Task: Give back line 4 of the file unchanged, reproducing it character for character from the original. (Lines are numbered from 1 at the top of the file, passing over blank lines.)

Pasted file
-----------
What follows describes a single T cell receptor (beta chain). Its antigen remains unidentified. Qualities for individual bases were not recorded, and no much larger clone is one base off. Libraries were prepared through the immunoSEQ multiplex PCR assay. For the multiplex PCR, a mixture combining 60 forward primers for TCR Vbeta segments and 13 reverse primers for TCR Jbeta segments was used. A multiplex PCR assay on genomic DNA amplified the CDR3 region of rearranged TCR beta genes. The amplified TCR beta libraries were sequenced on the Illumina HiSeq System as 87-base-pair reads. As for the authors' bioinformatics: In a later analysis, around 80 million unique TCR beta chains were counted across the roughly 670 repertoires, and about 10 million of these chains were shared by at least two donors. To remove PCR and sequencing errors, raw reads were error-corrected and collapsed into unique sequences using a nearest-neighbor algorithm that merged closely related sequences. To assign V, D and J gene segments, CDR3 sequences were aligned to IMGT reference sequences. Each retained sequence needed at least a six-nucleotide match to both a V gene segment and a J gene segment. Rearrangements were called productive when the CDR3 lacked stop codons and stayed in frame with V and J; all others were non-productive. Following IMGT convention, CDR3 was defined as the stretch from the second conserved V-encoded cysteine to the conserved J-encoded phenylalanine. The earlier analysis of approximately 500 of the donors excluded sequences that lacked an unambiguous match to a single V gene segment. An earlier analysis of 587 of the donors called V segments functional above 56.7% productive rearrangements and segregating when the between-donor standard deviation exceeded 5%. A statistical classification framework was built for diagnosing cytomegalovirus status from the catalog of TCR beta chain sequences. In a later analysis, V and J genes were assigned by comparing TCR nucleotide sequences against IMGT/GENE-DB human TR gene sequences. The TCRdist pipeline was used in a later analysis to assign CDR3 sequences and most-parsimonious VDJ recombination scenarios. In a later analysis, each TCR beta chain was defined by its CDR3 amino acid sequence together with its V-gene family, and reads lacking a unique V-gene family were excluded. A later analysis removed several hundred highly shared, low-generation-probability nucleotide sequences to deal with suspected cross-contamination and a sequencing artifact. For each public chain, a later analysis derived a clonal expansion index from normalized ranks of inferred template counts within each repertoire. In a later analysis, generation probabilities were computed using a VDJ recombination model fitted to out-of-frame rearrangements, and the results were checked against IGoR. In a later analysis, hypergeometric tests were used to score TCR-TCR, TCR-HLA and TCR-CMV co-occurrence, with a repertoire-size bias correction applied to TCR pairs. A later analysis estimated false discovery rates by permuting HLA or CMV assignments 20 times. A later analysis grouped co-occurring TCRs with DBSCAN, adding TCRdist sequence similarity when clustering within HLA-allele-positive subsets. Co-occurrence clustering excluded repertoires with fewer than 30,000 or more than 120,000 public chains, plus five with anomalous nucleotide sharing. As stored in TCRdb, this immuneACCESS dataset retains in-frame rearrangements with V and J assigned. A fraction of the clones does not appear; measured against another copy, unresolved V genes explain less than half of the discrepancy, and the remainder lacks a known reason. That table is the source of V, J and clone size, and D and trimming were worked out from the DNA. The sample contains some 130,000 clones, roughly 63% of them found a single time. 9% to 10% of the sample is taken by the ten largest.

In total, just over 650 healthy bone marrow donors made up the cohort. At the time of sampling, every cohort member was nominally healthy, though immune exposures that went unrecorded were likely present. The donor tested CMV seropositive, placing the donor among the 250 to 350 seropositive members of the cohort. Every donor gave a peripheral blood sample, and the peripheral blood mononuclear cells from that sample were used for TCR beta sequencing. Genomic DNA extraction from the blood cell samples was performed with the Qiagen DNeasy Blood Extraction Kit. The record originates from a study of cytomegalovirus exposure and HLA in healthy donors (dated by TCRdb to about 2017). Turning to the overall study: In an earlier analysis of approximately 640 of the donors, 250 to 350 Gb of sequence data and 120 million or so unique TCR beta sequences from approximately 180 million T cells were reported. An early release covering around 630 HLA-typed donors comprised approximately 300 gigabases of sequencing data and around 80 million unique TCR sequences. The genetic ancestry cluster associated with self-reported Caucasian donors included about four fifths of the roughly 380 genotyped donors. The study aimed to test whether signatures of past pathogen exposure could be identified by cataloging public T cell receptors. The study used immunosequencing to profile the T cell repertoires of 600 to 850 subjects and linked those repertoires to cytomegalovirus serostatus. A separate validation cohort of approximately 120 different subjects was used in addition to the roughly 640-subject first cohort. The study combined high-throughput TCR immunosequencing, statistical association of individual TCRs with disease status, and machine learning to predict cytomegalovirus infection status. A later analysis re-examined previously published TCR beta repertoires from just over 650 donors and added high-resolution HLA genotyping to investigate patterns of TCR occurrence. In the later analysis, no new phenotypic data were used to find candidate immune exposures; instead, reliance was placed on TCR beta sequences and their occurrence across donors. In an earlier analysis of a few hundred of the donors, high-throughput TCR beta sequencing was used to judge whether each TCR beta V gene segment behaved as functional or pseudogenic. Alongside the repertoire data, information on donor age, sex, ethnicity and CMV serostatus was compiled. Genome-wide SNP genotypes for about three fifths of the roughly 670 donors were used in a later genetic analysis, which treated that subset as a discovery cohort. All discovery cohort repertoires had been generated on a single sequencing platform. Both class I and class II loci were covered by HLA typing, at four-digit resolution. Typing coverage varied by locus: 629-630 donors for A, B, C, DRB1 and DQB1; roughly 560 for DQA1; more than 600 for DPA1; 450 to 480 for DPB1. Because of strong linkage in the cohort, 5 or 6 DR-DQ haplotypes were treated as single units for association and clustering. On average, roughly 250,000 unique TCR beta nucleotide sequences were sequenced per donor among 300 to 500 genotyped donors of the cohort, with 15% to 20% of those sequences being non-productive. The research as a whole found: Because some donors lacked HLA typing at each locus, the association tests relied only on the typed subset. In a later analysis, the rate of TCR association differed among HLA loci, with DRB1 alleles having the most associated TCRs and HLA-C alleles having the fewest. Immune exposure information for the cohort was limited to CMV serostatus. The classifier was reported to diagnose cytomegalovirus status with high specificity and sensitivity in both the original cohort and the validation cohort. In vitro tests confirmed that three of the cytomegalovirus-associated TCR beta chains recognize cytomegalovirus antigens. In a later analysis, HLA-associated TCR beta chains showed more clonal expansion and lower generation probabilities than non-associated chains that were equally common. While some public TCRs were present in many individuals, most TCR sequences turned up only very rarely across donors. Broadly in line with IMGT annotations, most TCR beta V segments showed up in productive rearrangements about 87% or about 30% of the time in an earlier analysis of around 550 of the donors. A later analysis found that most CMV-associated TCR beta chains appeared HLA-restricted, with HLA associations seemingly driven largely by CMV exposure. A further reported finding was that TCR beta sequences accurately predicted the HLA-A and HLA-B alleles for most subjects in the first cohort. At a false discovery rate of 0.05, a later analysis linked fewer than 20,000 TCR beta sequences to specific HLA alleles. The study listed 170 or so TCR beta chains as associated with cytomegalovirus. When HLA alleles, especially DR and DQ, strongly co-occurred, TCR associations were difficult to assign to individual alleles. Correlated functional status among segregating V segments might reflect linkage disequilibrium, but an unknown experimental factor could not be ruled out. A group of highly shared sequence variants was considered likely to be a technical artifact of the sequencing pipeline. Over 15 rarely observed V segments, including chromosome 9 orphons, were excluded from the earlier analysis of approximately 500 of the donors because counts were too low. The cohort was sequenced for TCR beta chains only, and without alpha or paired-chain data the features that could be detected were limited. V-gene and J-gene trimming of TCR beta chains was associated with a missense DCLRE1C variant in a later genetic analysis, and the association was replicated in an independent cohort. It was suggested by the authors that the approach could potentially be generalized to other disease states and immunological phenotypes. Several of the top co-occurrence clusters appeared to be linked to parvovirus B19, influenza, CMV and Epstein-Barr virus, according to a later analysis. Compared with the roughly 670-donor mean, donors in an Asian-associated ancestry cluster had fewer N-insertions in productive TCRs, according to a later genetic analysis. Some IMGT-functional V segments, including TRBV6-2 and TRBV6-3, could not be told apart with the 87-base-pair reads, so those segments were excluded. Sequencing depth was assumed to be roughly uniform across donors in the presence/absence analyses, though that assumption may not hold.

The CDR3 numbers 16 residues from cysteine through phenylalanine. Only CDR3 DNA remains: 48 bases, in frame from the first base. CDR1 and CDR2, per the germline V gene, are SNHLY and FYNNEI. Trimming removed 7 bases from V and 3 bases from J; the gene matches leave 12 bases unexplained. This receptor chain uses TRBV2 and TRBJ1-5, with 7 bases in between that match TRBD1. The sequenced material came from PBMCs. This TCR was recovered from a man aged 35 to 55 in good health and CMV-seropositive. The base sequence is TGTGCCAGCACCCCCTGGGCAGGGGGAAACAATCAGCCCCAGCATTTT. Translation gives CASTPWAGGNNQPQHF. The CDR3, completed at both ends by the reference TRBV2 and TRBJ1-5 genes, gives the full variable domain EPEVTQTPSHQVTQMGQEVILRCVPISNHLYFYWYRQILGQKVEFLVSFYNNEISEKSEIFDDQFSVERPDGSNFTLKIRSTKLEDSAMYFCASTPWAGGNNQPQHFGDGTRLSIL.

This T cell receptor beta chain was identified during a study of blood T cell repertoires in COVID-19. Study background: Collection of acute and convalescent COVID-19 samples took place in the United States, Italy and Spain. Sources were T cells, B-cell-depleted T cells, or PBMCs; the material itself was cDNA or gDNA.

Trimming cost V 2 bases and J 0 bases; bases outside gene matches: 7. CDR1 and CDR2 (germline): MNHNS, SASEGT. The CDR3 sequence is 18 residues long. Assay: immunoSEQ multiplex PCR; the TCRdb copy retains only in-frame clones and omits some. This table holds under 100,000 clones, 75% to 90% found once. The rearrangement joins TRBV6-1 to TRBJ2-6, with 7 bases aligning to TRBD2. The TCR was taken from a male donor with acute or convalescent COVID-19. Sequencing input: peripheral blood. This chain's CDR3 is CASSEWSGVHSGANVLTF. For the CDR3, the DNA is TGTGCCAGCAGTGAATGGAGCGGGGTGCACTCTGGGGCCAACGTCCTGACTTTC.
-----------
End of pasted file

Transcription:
This T cell receptor beta chain was identified during a study of blood T cell repertoires in COVID-19. Study background: Collection of acute and convalescent COVID-19 samples took place in the United States, Italy and Spain. Sources were T cells, B-cell-depleted T cells, or PBMCs; the material itself was cDNA or gDNA.